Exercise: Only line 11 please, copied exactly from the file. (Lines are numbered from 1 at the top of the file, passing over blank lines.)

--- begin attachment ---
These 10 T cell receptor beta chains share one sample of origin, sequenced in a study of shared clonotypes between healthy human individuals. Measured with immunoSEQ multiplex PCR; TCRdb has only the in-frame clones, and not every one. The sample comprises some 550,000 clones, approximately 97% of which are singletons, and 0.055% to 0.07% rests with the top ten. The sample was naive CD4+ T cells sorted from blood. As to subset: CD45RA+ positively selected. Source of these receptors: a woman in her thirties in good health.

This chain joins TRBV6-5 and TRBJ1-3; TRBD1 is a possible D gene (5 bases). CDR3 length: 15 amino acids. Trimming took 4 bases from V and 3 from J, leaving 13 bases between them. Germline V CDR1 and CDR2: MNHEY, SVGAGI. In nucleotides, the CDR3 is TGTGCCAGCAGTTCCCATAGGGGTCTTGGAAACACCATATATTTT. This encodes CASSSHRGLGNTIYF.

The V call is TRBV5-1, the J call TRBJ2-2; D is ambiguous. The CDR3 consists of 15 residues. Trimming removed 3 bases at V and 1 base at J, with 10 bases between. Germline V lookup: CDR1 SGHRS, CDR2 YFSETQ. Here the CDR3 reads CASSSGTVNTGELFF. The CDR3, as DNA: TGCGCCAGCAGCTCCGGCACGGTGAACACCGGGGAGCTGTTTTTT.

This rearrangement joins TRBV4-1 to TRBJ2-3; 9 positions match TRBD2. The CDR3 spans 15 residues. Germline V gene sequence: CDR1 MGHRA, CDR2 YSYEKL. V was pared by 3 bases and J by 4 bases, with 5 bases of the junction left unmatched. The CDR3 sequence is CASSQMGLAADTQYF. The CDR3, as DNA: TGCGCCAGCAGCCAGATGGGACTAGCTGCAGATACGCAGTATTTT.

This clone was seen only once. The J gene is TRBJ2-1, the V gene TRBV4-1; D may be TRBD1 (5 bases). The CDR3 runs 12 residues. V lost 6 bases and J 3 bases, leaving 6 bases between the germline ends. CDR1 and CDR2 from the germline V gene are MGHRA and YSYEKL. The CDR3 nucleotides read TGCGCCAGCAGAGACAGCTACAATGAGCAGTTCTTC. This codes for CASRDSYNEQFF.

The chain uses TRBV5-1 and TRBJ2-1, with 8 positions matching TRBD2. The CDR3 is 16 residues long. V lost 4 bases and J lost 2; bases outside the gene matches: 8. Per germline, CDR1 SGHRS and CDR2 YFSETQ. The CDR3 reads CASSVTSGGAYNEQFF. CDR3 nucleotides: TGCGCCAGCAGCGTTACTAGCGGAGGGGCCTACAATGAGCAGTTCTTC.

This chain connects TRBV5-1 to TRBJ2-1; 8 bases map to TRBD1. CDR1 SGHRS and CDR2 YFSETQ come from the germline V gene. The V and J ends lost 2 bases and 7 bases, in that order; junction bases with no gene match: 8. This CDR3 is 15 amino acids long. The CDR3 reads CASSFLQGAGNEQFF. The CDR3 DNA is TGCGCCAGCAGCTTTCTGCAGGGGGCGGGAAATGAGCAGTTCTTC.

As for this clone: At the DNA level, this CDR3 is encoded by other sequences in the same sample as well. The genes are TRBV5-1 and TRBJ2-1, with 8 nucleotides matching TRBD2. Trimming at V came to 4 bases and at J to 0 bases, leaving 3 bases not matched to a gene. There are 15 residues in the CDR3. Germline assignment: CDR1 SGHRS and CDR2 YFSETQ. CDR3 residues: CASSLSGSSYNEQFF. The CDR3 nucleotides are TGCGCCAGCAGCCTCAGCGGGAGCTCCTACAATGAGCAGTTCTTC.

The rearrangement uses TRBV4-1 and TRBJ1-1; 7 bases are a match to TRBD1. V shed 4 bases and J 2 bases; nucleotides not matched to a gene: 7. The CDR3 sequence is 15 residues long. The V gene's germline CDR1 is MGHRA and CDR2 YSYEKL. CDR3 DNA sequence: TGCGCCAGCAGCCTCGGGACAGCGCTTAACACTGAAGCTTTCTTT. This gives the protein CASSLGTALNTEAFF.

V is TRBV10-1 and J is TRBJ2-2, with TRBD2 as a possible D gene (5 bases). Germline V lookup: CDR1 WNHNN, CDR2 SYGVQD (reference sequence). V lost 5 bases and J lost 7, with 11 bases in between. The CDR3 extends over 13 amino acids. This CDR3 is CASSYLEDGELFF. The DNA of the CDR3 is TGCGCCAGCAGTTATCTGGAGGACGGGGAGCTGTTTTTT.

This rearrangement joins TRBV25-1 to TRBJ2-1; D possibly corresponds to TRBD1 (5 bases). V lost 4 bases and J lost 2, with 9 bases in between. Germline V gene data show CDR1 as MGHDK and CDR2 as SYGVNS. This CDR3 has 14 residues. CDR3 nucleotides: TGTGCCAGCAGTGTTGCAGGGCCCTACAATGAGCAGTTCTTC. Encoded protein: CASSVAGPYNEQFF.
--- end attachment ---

This rearrangement joins TRBV25-1 to TRBJ2-1; D possibly corresponds to TRBD1 (5 bases). V lost 4 bases and J lost 2, with 9 bases in between. Germline V gene data show CDR1 as MGHDK and CDR2 as SYGVNS. This CDR3 has 14 residues. CDR3 nucleotides: TGTGCCAGCAGTGTTGCAGGGCCCTACAATGAGCAGTTCTTC. Encoded protein: CASSVAGPYNEQFF.